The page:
Board changes afoot at Standard Chartered18/08/2012 - 13:45:35
Standard Chartered will make changes to its board of directors after the bank this week agreed a settlement with regulators over allegations that it hid transactions with the Iranian government.
The boardroom overhaul is expected to affect non-executive directors, many of whom were appointed before the start of the financial crisis in 2008.
But the bank denied the move is in response to investor discontent over claims by the New York State Department of Financial Services (DFS) that through its dealings with Iranian state-owned banks Standard had exposed the United States to terrorists, drug kingpins and weapons dealers.
The 160-year-old bank this week agreed a settlement of $340m (€275m) over the Iran allegations.
A spokesman for Standard Chartered said: “Our chairman, Sir John Peace, said at our annual general meeting this year that there are likely to be further changes to our board through 2012 and 2013.
“We cannot comment on the precise timing before any official announcements.”
Despite facing criticism from investors over the fiasco, chief executive Peter Sands and finance director Richard Meddings’s jobs are not thought to be in danger.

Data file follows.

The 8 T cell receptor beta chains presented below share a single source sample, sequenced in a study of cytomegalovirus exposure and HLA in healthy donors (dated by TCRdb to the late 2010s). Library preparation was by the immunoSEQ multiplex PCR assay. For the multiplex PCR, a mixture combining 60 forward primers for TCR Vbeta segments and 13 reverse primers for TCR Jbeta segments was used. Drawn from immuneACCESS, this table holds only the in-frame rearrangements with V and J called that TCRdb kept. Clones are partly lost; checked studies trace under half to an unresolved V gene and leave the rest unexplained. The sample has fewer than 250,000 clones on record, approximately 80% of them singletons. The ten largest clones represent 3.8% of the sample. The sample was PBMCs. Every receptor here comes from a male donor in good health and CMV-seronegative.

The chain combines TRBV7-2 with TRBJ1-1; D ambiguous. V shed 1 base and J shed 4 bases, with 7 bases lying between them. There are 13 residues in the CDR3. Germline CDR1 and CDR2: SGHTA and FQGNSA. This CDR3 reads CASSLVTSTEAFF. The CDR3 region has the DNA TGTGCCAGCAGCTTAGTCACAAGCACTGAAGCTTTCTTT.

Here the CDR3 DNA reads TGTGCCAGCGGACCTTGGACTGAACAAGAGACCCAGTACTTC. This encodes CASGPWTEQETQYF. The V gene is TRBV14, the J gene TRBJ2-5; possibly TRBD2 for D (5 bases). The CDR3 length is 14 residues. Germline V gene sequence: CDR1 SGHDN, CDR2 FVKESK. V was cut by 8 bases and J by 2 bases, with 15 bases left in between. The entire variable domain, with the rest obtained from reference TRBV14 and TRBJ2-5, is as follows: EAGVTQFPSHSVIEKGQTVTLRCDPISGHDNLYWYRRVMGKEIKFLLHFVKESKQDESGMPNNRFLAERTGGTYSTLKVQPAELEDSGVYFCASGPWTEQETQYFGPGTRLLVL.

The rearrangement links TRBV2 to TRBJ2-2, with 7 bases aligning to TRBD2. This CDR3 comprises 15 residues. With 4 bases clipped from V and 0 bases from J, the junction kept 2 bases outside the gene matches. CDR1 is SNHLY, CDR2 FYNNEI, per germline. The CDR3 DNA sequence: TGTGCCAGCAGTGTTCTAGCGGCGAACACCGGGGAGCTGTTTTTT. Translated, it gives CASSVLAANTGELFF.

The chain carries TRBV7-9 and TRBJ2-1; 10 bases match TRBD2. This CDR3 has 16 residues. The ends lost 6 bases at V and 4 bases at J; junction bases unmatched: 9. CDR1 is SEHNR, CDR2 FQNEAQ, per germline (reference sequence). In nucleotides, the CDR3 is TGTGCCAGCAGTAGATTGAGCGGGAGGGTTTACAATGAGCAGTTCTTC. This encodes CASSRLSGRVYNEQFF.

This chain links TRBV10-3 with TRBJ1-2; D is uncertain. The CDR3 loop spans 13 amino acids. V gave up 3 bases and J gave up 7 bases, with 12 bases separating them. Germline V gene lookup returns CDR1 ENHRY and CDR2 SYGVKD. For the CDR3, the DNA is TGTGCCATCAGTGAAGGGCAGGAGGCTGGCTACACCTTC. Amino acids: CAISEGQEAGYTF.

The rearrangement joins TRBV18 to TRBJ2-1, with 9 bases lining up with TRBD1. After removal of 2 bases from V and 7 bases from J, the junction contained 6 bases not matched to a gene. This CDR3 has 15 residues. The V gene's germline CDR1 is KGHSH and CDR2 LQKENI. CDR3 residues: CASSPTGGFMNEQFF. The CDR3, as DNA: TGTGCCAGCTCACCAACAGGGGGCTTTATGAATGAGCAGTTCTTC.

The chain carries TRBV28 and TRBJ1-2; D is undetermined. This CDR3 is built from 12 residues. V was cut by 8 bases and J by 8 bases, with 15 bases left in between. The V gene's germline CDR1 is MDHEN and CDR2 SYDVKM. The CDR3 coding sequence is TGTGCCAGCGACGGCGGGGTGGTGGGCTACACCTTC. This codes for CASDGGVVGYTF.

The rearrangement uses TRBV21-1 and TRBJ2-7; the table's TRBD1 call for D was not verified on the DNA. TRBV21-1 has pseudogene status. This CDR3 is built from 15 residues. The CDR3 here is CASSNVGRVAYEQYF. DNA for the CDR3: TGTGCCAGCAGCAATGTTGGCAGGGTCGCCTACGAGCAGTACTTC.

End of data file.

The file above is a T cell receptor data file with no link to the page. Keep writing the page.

The immediate aftermath of the claims that Standard hid $250bn (€202bn) of transactions saw £6bn (€7.6m) wiped from its value, although shares recovered after it agreed the “lower than anticipated” settlement.
Standard was previously described by DFS superintendent Benjamin Lawsky as having “operated as a rogue institution”.
Between January 2001 and 2010, it conspired with Iranian clients to route payments through New York after stripping information from wire transfer messages used to identify sanctioned countries, the regulator claimed.
The bank moved 60,000 transactions through its New York branch that were subject to US economic sanctions, and then covered up the dealings, the financial watchdog claimed.
Standard, which employs 2,100 staff in the UK, originally said in a statement it “strongly rejected” the portrayal by the DFS and claimed 99.9% of its dealings with Iran complied with regulations.
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